Maine Wine: Yes, Grapes Are Grown in Maine!

Maine: How Life Should Be … Just Add Wine

There are several good reasons to visit Maine.

Spring brings rebirth and summer offers the warmth of all that’s good about life. Autumn arrives in a blaze of color, while winter has its own quiet sense of beauty. Maine is mountains, lakes, and rivers – an outdoor sports enthusiast’s paradise. Maine is rugged picturesque coastline teeming with fresh seafood just waiting for you to sample. Maine is National Parks and trendy beaches. And Maine is a shopping and gastronomical delight. There’s literally a new discovery around every turn.

Maine Wine … Really?

Being wine inclined, one of the first questions we asked upon arriving in the oceanfront city of Portland was to a vendor at one of the city’s farmers markets. Are grapes grown in Maine?

Yes. Grapes are grown here, despite a growing season 90 days shorter than Napa Valley. Numerous hardy varieties thrive here, along with several delectable types of fruit. We visited 7 wineries on this wonderful trip and enjoyed numerous well crafted wines, almost all produced from Maine grown grapes and fruit.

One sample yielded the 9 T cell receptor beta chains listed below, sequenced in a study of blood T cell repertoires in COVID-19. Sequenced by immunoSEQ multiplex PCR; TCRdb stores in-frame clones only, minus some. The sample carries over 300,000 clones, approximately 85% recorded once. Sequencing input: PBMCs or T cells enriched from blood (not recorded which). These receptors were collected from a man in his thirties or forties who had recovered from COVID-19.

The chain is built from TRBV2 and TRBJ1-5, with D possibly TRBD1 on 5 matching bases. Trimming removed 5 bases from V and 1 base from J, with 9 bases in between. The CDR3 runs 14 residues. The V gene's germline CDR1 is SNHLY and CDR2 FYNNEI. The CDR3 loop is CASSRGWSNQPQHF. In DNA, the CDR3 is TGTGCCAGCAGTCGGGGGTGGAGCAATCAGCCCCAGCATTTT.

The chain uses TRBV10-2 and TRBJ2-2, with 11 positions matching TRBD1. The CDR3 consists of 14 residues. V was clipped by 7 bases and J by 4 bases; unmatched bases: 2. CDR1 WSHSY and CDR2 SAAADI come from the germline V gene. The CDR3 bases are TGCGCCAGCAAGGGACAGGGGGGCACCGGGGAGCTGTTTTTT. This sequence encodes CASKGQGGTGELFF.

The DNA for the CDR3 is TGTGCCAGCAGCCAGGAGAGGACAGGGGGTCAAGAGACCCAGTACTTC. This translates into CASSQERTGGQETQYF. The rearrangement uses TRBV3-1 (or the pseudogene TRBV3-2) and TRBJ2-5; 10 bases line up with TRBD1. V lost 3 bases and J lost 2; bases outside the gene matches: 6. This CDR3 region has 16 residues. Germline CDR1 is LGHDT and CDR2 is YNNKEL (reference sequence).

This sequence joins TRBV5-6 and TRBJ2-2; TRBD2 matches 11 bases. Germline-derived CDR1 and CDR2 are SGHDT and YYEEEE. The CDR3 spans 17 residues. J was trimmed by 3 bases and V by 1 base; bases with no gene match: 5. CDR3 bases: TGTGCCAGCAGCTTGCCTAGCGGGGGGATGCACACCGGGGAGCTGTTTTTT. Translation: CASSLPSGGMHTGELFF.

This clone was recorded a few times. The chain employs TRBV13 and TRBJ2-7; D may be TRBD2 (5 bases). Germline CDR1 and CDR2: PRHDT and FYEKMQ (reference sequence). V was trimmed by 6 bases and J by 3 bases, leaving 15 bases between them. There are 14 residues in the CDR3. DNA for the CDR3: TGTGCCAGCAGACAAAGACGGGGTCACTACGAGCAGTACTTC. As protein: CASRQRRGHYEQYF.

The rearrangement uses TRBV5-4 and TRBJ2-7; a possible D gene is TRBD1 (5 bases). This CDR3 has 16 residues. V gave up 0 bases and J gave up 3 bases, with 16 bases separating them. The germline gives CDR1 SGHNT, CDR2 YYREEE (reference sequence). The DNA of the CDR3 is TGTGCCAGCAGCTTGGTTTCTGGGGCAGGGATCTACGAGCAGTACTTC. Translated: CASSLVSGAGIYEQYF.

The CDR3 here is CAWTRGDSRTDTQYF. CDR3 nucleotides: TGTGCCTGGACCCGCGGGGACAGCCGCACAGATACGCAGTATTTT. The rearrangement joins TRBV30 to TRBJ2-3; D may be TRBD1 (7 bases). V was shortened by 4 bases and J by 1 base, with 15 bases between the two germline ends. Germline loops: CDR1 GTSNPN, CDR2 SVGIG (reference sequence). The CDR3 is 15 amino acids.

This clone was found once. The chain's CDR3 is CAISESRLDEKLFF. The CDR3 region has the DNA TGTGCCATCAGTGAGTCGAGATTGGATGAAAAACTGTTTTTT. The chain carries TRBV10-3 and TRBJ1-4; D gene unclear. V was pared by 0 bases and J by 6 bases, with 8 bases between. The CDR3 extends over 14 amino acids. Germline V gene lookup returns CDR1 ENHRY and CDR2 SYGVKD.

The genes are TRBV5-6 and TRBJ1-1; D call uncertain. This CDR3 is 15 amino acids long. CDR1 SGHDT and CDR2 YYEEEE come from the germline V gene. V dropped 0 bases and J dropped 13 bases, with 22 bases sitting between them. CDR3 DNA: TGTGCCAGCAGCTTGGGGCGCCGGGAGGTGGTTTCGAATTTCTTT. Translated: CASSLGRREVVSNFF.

With our curiosity satisfied, our mid morning arrival via Amtrak’s Downeaster from Boston gave us almost two full days to explore Portland, where just about everything is within sight or scent of the sea.

Exploring Portland

Upon checking into our accommodations, the historic Eastland Park Hotel, we learned that almost a third of Maine’s population lives in the greater Portland area. The city itself isn’t large, with a population of about 65,000. Like most port cities, you’ll hear the foghorns of ferries, fishing boats, and other sea faring vessels throughout the day and evening.

We were drawn to the Old Port area, arriving a few hours in advance of our scheduled harbor excursion. Brick and cobblestone streets are brimming with restaurants, art galleries, boutiques, and artisan shops. The air here is fresh and cool, with the ever present smell of salt. When you visit, climb the 102 steps to the view deck of the Portland Observatory for an invigorating view of the city and harbor below.

To really get a flavor of Maine’s coastline, take one of the many boat cruises or excursions available from Portland. We were surprised that a few cruise lines make Portland their home port, offering everything from ocean excursions to Maine coast sightseeing trips. We opted for a Casco Bay Harbor Cruise and were enchanted by a group of seals frolicking near one of the dozens of harbor islands.

Stop in at Gritty McDuff’s Brewpub for a pint of their Vacationland Golden Ale and a barley coated fried haddock sandwich.

Our First Maine Winery

The next morning, we set out north from Portland up Route 302, just about 1/2 hour to Blacksmiths Winery, in Casco.

Located at the former site of a blacksmith shop, chances are good you’ll be greeted with a tail wag from Allie, the resident winery dog and a chocolate lab rescued from the streets of New York. Allie happily assists owner and winemaker Steve Linne. Steve produces a rotating selection of almost two dozen wines, several of which will be available for tasting when you visit.